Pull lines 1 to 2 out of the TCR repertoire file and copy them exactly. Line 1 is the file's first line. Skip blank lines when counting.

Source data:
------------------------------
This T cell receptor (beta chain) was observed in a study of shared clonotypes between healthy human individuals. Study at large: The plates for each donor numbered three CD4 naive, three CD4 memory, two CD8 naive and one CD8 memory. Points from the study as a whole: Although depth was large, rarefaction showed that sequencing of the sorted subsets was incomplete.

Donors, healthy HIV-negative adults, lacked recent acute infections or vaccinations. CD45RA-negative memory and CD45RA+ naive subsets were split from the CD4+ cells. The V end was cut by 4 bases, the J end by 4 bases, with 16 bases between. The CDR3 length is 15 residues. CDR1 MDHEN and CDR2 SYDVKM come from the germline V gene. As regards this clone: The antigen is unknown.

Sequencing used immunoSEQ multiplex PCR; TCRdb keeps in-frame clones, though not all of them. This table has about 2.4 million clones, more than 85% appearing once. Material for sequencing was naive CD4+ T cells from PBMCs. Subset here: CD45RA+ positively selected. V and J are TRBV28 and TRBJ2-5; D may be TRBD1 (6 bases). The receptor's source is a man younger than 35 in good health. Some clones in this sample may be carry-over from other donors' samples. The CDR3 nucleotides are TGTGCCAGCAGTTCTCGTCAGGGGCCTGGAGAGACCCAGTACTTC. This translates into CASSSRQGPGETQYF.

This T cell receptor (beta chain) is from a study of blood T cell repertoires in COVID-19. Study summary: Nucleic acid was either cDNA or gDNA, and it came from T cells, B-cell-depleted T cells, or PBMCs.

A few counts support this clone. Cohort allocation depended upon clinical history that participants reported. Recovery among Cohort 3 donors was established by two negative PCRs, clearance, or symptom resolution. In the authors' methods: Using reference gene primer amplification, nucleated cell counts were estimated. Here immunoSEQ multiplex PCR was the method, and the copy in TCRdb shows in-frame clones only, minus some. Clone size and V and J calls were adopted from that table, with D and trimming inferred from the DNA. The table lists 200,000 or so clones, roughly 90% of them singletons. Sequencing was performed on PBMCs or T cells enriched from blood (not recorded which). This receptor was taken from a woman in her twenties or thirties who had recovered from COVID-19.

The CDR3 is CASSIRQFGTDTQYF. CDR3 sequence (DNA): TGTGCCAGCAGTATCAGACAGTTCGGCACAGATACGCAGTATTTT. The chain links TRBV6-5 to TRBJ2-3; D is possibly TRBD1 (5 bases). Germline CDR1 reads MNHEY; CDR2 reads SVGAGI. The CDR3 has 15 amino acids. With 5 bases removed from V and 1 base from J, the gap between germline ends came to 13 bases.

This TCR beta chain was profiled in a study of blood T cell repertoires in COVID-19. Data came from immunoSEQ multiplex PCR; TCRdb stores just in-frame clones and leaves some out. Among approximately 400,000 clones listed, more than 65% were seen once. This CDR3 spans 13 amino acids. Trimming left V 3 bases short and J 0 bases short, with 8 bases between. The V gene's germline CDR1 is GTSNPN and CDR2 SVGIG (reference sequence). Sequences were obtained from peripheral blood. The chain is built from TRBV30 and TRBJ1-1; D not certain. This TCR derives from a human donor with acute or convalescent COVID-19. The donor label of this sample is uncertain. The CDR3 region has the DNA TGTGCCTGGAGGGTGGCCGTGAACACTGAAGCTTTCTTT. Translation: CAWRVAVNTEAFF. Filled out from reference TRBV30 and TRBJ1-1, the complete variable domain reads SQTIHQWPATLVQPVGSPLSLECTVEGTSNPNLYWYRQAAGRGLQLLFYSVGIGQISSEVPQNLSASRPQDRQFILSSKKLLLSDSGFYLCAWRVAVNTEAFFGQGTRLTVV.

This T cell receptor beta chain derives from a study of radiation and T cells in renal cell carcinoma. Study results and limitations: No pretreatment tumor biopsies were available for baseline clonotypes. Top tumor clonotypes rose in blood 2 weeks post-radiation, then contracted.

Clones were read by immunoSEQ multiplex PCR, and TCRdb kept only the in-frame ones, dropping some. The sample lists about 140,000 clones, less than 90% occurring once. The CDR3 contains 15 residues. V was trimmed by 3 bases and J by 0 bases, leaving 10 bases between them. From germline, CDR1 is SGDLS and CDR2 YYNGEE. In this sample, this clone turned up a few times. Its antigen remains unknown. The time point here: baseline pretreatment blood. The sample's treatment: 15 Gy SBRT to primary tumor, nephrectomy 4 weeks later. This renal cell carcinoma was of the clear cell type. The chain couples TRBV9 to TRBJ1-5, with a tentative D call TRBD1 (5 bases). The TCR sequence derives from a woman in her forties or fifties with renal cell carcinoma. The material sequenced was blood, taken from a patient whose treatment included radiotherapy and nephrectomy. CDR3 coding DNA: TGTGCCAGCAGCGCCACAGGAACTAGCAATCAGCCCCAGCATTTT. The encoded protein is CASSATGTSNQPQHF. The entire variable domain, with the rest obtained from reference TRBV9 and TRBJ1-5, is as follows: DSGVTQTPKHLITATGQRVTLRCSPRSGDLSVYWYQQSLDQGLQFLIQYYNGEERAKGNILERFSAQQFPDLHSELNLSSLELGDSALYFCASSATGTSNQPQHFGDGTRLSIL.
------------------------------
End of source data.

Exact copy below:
This T cell receptor (beta chain) was observed in a study of shared clonotypes between healthy human individuals. Study at large: The plates for each donor numbered three CD4 naive, three CD4 memory, two CD8 naive and one CD8 memory. Points from the study as a whole: Although depth was large, rarefaction showed that sequencing of the sorted subsets was incomplete.

Donors, healthy HIV-negative adults, lacked recent acute infections or vaccinations. CD45RA-negative memory and CD45RA+ naive subsets were split from the CD4+ cells. The V end was cut by 4 bases, the J end by 4 bases, with 16 bases between. The CDR3 length is 15 residues. CDR1 MDHEN and CDR2 SYDVKM come from the germline V gene. As regards this clone: The antigen is unknown.